I must admit that becoming an English Major was terrifying for me. To take the risk of dedicating my four years here at Hope College to a subject that could not guarantee me a job after graduation was a little more than I could handle as a freshman. But here I am, typing away. How I got here is simply a coincidence, unknowingly manufactured by the Registrar office. Why I stay here is my reason for becoming an Editor of Voices. Keep reading.
In English classes, we are taught that “voice” is the author’s connection through the markings on a page to the reader. The reality of “voice” is that no one can have your voice, but that everyone has their own voice. Let me repeat: everyone has their own voice. Not just English majors, or Communication majors. That is why I am here, writing this. Not just because I have a voice, but also because I am genuinely interested in other people’s voices.
The Anchor takes a page (sometimes two) out of the newspaper to take a break from the news of our world and our college and focus on us: the students of Hope. Why waste that? Why waste your voice?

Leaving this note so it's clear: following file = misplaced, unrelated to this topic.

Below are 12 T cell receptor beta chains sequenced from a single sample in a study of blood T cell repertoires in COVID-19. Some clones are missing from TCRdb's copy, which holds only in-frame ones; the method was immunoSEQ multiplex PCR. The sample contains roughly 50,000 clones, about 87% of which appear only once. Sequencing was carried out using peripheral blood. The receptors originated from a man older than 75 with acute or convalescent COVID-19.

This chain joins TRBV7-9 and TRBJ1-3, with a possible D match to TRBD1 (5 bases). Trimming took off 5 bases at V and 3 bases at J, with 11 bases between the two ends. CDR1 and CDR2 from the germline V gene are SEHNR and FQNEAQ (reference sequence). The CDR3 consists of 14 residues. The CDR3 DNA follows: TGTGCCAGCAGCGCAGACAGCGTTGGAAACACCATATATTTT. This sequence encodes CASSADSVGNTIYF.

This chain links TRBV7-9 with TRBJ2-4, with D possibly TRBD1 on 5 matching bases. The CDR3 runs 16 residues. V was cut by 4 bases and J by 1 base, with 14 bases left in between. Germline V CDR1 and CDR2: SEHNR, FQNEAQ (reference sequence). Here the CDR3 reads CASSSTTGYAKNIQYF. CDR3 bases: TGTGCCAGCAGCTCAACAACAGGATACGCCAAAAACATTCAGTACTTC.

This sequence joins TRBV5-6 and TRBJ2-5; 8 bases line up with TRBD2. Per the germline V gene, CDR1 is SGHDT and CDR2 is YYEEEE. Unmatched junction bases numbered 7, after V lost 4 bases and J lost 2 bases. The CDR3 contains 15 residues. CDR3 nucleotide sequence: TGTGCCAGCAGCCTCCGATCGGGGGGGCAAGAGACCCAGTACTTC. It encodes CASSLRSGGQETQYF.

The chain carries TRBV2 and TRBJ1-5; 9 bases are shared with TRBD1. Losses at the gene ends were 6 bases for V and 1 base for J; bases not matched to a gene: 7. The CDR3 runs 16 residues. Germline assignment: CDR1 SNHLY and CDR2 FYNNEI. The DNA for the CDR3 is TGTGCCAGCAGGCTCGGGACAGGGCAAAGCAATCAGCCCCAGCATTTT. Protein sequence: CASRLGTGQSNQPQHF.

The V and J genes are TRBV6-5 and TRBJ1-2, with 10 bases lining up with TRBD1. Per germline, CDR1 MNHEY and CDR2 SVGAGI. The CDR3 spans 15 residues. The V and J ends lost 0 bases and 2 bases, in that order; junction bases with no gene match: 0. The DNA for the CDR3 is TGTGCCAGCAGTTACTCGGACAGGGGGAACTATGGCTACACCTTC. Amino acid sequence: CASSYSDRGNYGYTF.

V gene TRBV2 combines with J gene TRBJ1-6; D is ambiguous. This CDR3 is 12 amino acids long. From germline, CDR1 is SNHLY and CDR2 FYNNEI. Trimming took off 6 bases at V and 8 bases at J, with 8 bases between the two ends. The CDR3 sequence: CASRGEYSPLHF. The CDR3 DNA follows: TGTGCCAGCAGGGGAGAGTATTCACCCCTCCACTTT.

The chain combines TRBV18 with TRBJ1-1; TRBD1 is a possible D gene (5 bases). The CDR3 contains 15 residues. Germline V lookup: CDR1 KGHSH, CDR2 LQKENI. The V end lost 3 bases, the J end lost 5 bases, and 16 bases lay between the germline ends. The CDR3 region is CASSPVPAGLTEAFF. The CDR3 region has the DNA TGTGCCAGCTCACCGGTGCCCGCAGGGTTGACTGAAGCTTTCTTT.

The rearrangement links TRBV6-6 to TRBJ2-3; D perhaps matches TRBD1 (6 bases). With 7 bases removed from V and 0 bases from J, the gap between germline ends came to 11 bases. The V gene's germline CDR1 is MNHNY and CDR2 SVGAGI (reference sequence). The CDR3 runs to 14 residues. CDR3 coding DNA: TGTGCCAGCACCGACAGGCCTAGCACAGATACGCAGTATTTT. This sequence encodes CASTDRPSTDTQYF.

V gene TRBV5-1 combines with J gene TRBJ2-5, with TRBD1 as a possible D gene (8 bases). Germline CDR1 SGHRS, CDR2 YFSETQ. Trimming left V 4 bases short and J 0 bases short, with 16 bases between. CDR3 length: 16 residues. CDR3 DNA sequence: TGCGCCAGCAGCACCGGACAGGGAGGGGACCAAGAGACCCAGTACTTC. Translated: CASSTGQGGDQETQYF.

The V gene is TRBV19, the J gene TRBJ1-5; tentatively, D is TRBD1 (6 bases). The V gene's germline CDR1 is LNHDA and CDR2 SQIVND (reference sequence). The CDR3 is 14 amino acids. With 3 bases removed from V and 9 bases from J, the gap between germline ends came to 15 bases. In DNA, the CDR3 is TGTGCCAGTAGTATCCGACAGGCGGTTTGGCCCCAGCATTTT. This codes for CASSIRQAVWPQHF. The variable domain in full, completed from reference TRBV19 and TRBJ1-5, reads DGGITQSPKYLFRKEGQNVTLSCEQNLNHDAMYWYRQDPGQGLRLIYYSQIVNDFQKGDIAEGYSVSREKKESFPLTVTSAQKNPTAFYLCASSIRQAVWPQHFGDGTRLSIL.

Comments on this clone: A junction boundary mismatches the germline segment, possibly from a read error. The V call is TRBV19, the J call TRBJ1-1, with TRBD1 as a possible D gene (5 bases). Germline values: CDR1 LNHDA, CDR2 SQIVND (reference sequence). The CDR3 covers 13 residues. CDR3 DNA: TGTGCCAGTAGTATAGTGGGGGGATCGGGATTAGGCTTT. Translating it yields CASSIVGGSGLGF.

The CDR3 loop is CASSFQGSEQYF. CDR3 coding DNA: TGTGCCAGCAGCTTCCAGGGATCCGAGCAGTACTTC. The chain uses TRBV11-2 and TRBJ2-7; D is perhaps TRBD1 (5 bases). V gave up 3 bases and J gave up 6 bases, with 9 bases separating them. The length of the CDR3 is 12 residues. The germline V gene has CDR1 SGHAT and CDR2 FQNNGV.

I chose to begin this page with a quote that I only stumbled upon a couple of semesters ago, in my Literature for Children and Adolescents class, where I read “Speak” by Laurie Halse Anderson for the very first time. Although this book is not the best written—in fact, it is not even my favorite—it is a book that I believe to be important because it lends itself heavily to the importance of what it means to have a voice, no matter what form of art, whether it be physical or written. That book and many other influences have brought me to where I am today and I have realized that my most comfortable voice is right here, when writing in ink. I encourage anyone else who wants their voice, in whichever of the many forms that it comes, to send their pieces to the Voices section of The Anchor.